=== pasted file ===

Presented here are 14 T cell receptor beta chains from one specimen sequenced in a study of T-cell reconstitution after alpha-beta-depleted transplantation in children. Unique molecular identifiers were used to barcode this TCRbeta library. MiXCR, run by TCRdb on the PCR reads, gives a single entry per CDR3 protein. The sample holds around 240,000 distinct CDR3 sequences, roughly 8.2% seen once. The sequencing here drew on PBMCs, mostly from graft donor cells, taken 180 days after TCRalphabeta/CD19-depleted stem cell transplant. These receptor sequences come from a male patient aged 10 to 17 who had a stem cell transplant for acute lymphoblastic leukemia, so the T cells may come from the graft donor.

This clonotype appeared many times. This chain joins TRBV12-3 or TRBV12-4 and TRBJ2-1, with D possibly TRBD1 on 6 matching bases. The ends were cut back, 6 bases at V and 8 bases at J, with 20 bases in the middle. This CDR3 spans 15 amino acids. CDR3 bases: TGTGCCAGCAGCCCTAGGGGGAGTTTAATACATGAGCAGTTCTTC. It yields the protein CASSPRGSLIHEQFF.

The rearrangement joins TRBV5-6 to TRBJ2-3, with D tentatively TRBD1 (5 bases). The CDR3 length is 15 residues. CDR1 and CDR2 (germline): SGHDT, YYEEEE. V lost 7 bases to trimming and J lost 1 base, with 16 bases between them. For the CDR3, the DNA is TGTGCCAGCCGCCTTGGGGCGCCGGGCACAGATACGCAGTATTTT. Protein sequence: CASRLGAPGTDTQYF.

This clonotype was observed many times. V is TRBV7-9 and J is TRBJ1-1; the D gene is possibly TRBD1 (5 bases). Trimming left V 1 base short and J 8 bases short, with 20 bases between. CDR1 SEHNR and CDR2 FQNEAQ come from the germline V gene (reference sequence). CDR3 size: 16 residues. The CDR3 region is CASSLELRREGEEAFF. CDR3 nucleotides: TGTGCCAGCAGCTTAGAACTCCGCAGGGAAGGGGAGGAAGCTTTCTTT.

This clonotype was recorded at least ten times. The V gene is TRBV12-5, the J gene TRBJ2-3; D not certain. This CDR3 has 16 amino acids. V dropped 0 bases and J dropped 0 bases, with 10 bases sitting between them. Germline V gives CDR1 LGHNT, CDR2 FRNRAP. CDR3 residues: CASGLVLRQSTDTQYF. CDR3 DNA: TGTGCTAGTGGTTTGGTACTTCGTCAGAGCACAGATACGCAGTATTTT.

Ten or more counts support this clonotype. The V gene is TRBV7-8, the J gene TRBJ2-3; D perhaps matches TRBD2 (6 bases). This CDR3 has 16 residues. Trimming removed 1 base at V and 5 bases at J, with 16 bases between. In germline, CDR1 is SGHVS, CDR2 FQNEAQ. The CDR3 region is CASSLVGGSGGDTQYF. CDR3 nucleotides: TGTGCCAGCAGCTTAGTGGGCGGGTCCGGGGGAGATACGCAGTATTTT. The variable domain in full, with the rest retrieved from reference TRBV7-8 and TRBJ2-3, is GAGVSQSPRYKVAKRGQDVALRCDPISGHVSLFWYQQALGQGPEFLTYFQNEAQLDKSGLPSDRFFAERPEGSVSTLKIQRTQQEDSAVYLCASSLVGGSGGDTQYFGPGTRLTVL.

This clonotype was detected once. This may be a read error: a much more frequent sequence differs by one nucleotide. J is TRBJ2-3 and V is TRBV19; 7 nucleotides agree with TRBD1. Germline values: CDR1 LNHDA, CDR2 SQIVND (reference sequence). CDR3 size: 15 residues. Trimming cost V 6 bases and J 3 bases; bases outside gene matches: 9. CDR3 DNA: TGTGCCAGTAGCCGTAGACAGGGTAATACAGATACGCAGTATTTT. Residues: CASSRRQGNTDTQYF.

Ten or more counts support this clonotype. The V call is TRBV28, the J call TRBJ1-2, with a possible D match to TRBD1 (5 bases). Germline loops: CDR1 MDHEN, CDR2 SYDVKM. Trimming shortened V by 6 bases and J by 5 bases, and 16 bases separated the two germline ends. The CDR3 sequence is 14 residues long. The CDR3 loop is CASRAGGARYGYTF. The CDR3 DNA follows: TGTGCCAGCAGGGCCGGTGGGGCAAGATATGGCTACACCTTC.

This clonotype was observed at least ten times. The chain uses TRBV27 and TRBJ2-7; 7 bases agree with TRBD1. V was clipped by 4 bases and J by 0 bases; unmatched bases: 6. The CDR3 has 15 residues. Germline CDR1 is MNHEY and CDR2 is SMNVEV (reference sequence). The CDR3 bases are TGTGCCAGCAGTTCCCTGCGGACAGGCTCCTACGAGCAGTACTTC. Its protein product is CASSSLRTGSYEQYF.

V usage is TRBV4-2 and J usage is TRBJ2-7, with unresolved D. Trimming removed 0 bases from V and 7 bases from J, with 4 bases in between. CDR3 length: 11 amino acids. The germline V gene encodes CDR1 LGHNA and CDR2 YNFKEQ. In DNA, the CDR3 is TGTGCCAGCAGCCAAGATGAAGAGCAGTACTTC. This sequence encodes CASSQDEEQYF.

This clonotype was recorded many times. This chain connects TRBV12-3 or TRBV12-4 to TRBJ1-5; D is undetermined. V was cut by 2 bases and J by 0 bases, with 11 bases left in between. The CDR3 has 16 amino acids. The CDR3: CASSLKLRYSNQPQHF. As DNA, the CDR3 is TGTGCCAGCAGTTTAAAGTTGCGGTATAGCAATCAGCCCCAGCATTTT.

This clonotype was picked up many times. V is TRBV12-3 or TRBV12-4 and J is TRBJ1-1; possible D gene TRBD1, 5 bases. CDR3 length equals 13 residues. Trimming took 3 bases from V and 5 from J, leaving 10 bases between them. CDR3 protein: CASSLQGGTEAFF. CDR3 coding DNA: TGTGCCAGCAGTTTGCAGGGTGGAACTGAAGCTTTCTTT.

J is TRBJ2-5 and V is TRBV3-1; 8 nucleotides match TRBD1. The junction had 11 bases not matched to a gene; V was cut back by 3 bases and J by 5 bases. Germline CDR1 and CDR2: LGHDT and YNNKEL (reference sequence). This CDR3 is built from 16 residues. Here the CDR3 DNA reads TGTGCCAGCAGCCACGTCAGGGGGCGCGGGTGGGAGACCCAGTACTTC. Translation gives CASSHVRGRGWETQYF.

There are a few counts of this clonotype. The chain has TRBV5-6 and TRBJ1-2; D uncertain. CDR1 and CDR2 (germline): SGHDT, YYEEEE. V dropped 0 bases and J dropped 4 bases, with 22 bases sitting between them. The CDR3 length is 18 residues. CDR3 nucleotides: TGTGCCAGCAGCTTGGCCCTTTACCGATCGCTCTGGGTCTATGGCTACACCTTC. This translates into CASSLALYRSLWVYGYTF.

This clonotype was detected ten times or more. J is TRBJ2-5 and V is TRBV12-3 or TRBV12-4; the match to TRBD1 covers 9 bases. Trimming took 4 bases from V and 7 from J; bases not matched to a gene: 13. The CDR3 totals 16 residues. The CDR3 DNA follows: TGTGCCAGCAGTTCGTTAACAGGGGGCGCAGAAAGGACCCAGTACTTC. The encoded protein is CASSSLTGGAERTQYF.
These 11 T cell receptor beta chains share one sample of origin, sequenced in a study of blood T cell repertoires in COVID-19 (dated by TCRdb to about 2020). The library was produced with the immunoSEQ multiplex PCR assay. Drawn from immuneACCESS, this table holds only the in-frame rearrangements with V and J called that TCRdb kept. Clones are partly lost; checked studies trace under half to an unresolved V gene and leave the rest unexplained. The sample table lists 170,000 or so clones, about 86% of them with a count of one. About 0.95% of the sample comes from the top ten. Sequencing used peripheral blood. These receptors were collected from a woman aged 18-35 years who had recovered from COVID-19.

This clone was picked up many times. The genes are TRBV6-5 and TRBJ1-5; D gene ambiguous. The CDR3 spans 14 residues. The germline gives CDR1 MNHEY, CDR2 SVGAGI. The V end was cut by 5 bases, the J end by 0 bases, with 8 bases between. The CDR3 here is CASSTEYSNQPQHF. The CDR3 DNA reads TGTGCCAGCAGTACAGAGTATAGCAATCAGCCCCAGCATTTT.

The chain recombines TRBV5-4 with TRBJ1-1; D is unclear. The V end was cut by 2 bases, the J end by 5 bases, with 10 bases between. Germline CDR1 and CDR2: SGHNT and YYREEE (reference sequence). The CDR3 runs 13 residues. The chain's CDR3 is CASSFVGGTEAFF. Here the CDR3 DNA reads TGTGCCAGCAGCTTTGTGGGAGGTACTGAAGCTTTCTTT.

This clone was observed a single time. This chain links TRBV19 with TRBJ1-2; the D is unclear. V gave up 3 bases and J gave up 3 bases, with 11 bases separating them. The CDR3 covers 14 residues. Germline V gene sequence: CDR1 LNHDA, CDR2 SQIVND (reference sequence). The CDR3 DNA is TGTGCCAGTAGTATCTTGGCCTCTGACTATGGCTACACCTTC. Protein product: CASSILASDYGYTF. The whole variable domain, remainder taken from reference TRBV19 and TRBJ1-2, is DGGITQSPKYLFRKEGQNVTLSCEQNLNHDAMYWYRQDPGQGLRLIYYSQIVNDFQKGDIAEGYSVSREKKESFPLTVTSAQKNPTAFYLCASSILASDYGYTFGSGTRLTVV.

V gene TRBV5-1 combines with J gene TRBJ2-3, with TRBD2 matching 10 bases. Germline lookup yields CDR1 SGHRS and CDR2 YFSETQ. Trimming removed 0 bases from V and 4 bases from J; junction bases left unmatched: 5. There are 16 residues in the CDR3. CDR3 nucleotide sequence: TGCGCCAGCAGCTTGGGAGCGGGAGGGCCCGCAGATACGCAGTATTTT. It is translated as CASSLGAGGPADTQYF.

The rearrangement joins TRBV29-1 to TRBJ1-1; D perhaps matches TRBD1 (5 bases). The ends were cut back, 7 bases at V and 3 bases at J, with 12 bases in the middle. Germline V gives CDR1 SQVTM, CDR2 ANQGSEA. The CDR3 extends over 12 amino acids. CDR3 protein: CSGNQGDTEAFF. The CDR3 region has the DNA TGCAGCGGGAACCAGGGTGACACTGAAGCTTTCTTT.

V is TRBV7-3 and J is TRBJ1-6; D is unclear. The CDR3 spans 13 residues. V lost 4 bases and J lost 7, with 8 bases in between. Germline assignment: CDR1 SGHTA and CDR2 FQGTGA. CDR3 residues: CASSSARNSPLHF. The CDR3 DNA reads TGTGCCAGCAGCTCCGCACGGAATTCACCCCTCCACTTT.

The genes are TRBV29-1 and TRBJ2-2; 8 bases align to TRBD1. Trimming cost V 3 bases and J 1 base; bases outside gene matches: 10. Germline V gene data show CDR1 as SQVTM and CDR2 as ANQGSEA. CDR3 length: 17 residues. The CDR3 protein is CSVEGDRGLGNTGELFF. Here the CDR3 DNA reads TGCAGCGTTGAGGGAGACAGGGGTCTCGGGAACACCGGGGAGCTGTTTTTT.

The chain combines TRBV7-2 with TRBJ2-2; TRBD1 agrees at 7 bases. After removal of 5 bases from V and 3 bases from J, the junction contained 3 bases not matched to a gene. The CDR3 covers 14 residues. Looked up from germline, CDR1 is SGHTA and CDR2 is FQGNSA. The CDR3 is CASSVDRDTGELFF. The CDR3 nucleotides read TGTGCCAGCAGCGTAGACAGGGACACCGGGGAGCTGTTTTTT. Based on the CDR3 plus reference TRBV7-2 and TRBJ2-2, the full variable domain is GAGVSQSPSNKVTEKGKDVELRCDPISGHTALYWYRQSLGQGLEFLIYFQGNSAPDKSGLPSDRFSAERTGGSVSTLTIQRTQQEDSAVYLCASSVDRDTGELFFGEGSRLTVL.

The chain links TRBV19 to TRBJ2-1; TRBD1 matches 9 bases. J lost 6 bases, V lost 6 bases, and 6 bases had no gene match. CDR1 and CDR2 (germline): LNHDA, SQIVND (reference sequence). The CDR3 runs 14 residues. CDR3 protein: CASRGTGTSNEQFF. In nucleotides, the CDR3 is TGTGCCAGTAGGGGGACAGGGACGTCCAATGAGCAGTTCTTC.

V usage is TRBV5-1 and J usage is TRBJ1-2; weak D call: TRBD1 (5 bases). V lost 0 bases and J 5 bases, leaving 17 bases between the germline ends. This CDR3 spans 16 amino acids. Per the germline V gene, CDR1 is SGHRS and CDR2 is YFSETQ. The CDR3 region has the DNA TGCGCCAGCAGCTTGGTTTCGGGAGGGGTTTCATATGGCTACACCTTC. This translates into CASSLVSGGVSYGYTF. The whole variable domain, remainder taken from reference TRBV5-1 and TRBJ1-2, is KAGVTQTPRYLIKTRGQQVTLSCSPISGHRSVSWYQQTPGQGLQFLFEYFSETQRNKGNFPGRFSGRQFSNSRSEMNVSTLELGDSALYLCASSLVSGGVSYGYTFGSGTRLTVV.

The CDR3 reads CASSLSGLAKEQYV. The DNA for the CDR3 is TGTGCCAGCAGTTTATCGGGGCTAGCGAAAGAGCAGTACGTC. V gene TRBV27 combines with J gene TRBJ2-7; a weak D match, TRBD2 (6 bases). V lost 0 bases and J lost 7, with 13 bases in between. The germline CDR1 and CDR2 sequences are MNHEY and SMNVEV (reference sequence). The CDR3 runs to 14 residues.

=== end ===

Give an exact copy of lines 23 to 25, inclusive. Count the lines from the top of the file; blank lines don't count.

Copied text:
The genes are TRBV29-1 and TRBJ2-2; 8 bases align to TRBD1. Trimming cost V 3 bases and J 1 base; bases outside gene matches: 10. Germline V gene data show CDR1 as SQVTM and CDR2 as ANQGSEA. CDR3 length: 17 residues. The CDR3 protein is CSVEGDRGLGNTGELFF. Here the CDR3 DNA reads TGCAGCGTTGAGGGAGACAGGGGTCTCGGGAACACCGGGGAGCTGTTTTTT.

The chain combines TRBV7-2 with TRBJ2-2; TRBD1 agrees at 7 bases. After removal of 5 bases from V and 3 bases from J, the junction contained 3 bases not matched to a gene. The CDR3 covers 14 residues. Looked up from germline, CDR1 is SGHTA and CDR2 is FQGNSA. The CDR3 is CASSVDRDTGELFF. The CDR3 nucleotides read TGTGCCAGCAGCGTAGACAGGGACACCGGGGAGCTGTTTTTT. Based on the CDR3 plus reference TRBV7-2 and TRBJ2-2, the full variable domain is GAGVSQSPSNKVTEKGKDVELRCDPISGHTALYWYRQSLGQGLEFLIYFQGNSAPDKSGLPSDRFSAERTGGSVSTLTIQRTQQEDSAVYLCASSVDRDTGELFFGEGSRLTVL.

The chain links TRBV19 to TRBJ2-1; TRBD1 matches 9 bases. J lost 6 bases, V lost 6 bases, and 6 bases had no gene match. CDR1 and CDR2 (germline): LNHDA, SQIVND (reference sequence). The CDR3 runs 14 residues. CDR3 protein: CASRGTGTSNEQFF. In nucleotides, the CDR3 is TGTGCCAGTAGGGGGACAGGGACGTCCAATGAGCAGTTCTTC.